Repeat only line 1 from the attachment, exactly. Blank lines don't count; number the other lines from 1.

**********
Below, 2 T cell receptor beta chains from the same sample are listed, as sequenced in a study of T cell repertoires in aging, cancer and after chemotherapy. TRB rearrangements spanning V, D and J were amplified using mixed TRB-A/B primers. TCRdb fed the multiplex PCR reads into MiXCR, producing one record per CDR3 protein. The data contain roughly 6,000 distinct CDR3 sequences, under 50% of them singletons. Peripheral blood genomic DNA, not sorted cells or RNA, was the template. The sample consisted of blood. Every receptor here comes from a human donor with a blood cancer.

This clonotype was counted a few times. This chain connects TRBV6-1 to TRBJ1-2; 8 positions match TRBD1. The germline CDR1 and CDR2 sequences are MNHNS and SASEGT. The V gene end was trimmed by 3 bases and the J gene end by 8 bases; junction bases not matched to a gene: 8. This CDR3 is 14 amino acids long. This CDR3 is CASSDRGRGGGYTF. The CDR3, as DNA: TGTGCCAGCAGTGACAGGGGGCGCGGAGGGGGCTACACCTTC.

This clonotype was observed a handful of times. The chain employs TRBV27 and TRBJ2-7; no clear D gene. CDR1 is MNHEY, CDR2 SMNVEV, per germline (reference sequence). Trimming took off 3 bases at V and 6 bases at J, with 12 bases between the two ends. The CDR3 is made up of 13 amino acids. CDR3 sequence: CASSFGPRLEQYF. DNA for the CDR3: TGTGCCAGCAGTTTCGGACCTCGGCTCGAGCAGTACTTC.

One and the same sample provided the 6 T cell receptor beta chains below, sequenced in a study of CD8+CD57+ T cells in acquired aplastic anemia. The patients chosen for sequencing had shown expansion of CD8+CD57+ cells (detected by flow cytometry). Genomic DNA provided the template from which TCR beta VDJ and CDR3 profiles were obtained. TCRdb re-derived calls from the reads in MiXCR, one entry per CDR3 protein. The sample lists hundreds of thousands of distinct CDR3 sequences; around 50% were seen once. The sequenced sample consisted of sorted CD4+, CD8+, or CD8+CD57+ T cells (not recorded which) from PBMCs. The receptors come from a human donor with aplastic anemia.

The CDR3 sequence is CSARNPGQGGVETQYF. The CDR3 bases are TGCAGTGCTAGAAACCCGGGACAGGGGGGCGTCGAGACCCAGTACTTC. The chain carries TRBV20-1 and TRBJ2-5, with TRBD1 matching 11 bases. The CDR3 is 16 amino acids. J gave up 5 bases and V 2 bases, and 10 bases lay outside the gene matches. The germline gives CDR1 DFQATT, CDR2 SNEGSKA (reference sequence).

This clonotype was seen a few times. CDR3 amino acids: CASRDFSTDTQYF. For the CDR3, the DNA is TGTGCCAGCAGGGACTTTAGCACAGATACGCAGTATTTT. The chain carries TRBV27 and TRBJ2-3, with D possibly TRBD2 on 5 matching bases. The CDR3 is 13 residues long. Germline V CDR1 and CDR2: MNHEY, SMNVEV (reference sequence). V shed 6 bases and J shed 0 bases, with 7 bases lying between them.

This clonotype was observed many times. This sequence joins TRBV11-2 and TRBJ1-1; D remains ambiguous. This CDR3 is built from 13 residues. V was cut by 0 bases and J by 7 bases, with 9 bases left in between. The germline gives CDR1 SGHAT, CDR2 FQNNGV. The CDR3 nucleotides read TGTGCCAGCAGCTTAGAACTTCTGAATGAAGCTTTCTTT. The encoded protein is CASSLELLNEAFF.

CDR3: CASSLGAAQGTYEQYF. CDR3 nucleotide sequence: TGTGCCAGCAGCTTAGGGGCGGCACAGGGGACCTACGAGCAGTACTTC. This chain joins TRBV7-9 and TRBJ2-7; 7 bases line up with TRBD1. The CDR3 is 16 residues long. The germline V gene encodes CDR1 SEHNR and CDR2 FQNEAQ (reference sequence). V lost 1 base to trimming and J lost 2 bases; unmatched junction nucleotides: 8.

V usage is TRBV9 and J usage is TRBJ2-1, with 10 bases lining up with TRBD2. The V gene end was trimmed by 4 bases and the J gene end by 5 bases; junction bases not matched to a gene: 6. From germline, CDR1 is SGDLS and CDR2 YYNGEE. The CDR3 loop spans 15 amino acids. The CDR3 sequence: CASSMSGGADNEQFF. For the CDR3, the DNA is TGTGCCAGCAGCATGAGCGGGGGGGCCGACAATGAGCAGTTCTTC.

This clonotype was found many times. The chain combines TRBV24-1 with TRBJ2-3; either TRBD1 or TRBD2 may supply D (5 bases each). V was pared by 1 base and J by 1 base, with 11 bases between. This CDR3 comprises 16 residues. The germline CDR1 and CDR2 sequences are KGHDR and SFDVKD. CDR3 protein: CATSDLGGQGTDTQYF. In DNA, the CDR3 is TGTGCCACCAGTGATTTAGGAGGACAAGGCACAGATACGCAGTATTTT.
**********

Below, 2 T cell receptor beta chains from the same sample are listed, as sequenced in a study of T cell repertoires in aging, cancer and after chemotherapy. TRB rearrangements spanning V, D and J were amplified using mixed TRB-A/B primers. TCRdb fed the multiplex PCR reads into MiXCR, producing one record per CDR3 protein. The data contain roughly 6,000 distinct CDR3 sequences, under 50% of them singletons. Peripheral blood genomic DNA, not sorted cells or RNA, was the template. The sample consisted of blood. Every receptor here comes from a human donor with a blood cancer.